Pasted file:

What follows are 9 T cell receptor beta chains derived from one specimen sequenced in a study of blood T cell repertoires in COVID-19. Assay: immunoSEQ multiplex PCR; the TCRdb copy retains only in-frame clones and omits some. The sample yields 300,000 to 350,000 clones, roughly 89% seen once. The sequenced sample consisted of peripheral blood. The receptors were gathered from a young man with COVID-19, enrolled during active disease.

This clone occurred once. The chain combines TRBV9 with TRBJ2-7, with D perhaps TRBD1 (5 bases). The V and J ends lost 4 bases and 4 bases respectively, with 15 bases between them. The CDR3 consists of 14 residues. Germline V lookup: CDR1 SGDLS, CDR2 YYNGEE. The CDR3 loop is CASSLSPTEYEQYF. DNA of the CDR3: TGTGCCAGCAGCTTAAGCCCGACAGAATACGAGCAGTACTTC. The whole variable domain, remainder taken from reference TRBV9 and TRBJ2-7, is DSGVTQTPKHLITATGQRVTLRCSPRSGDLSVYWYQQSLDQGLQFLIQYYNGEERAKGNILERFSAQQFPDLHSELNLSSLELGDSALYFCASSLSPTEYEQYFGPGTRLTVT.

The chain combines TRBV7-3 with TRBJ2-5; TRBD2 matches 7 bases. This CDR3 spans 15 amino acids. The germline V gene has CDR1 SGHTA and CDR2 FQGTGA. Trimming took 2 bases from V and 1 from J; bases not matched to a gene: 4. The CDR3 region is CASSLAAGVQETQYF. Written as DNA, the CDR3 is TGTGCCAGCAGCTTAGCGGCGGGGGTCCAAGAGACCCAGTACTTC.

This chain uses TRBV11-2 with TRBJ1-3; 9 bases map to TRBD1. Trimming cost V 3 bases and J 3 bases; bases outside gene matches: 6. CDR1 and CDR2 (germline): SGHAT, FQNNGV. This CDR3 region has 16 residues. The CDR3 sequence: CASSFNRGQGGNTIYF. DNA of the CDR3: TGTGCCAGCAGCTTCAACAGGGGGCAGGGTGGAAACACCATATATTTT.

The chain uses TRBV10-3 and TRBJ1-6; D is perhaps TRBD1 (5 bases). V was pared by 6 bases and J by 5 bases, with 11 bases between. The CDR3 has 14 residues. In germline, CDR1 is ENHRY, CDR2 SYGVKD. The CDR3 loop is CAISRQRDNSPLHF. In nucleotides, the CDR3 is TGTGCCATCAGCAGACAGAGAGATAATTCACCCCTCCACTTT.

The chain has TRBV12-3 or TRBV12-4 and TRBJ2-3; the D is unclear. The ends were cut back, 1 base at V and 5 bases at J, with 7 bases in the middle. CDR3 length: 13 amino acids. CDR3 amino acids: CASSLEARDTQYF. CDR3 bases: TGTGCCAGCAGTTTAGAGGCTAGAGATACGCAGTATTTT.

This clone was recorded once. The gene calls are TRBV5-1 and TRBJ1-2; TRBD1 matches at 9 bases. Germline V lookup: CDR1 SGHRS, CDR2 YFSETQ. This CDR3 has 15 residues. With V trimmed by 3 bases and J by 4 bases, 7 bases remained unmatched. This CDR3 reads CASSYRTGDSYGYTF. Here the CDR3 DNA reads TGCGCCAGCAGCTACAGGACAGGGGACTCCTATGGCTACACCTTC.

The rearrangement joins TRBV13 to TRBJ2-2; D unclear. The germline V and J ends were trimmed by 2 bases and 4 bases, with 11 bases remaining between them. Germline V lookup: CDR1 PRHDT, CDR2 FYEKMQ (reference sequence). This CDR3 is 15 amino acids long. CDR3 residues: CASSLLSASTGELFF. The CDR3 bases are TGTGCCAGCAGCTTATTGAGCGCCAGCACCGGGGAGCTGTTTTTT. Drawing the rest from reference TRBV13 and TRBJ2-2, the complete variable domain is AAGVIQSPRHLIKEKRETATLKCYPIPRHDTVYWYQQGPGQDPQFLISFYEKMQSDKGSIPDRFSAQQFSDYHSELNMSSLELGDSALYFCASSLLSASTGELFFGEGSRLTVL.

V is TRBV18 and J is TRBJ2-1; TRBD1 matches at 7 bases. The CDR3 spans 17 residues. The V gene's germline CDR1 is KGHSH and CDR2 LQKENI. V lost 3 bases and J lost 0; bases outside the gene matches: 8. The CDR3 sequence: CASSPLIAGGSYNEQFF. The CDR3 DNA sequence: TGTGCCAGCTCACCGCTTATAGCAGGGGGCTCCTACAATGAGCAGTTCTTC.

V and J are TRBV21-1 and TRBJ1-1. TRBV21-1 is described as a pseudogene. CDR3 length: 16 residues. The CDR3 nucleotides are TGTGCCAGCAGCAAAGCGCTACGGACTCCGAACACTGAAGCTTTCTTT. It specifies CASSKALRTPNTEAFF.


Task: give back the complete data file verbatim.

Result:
What follows are 9 T cell receptor beta chains derived from one specimen sequenced in a study of blood T cell repertoires in COVID-19. Assay: immunoSEQ multiplex PCR; the TCRdb copy retains only in-frame clones and omits some. The sample yields 300,000 to 350,000 clones, roughly 89% seen once. The sequenced sample consisted of peripheral blood. The receptors were gathered from a young man with COVID-19, enrolled during active disease.

This clone occurred once. The chain combines TRBV9 with TRBJ2-7, with D perhaps TRBD1 (5 bases). The V and J ends lost 4 bases and 4 bases respectively, with 15 bases between them. The CDR3 consists of 14 residues. Germline V lookup: CDR1 SGDLS, CDR2 YYNGEE. The CDR3 loop is CASSLSPTEYEQYF. DNA of the CDR3: TGTGCCAGCAGCTTAAGCCCGACAGAATACGAGCAGTACTTC. The whole variable domain, remainder taken from reference TRBV9 and TRBJ2-7, is DSGVTQTPKHLITATGQRVTLRCSPRSGDLSVYWYQQSLDQGLQFLIQYYNGEERAKGNILERFSAQQFPDLHSELNLSSLELGDSALYFCASSLSPTEYEQYFGPGTRLTVT.

The chain combines TRBV7-3 with TRBJ2-5; TRBD2 matches 7 bases. This CDR3 spans 15 amino acids. The germline V gene has CDR1 SGHTA and CDR2 FQGTGA. Trimming took 2 bases from V and 1 from J; bases not matched to a gene: 4. The CDR3 region is CASSLAAGVQETQYF. Written as DNA, the CDR3 is TGTGCCAGCAGCTTAGCGGCGGGGGTCCAAGAGACCCAGTACTTC.

This chain uses TRBV11-2 with TRBJ1-3; 9 bases map to TRBD1. Trimming cost V 3 bases and J 3 bases; bases outside gene matches: 6. CDR1 and CDR2 (germline): SGHAT, FQNNGV. This CDR3 region has 16 residues. The CDR3 sequence: CASSFNRGQGGNTIYF. DNA of the CDR3: TGTGCCAGCAGCTTCAACAGGGGGCAGGGTGGAAACACCATATATTTT.

The chain uses TRBV10-3 and TRBJ1-6; D is perhaps TRBD1 (5 bases). V was pared by 6 bases and J by 5 bases, with 11 bases between. The CDR3 has 14 residues. In germline, CDR1 is ENHRY, CDR2 SYGVKD. The CDR3 loop is CAISRQRDNSPLHF. In nucleotides, the CDR3 is TGTGCCATCAGCAGACAGAGAGATAATTCACCCCTCCACTTT.

The chain has TRBV12-3 or TRBV12-4 and TRBJ2-3; the D is unclear. The ends were cut back, 1 base at V and 5 bases at J, with 7 bases in the middle. CDR3 length: 13 amino acids. CDR3 amino acids: CASSLEARDTQYF. CDR3 bases: TGTGCCAGCAGTTTAGAGGCTAGAGATACGCAGTATTTT.

This clone was recorded once. The gene calls are TRBV5-1 and TRBJ1-2; TRBD1 matches at 9 bases. Germline V lookup: CDR1 SGHRS, CDR2 YFSETQ. This CDR3 has 15 residues. With V trimmed by 3 bases and J by 4 bases, 7 bases remained unmatched. This CDR3 reads CASSYRTGDSYGYTF. Here the CDR3 DNA reads TGCGCCAGCAGCTACAGGACAGGGGACTCCTATGGCTACACCTTC.

The rearrangement joins TRBV13 to TRBJ2-2; D unclear. The germline V and J ends were trimmed by 2 bases and 4 bases, with 11 bases remaining between them. Germline V lookup: CDR1 PRHDT, CDR2 FYEKMQ (reference sequence). This CDR3 is 15 amino acids long. CDR3 residues: CASSLLSASTGELFF. The CDR3 bases are TGTGCCAGCAGCTTATTGAGCGCCAGCACCGGGGAGCTGTTTTTT. Drawing the rest from reference TRBV13 and TRBJ2-2, the complete variable domain is AAGVIQSPRHLIKEKRETATLKCYPIPRHDTVYWYQQGPGQDPQFLISFYEKMQSDKGSIPDRFSAQQFSDYHSELNMSSLELGDSALYFCASSLLSASTGELFFGEGSRLTVL.

V is TRBV18 and J is TRBJ2-1; TRBD1 matches at 7 bases. The CDR3 spans 17 residues. The V gene's germline CDR1 is KGHSH and CDR2 LQKENI. V lost 3 bases and J lost 0; bases outside the gene matches: 8. The CDR3 sequence: CASSPLIAGGSYNEQFF. The CDR3 DNA sequence: TGTGCCAGCTCACCGCTTATAGCAGGGGGCTCCTACAATGAGCAGTTCTTC.

V and J are TRBV21-1 and TRBJ1-1. TRBV21-1 is described as a pseudogene. CDR3 length: 16 residues. The CDR3 nucleotides are TGTGCCAGCAGCAAAGCGCTACGGACTCCGAACACTGAAGCTTTCTTT. It specifies CASSKALRTPNTEAFF.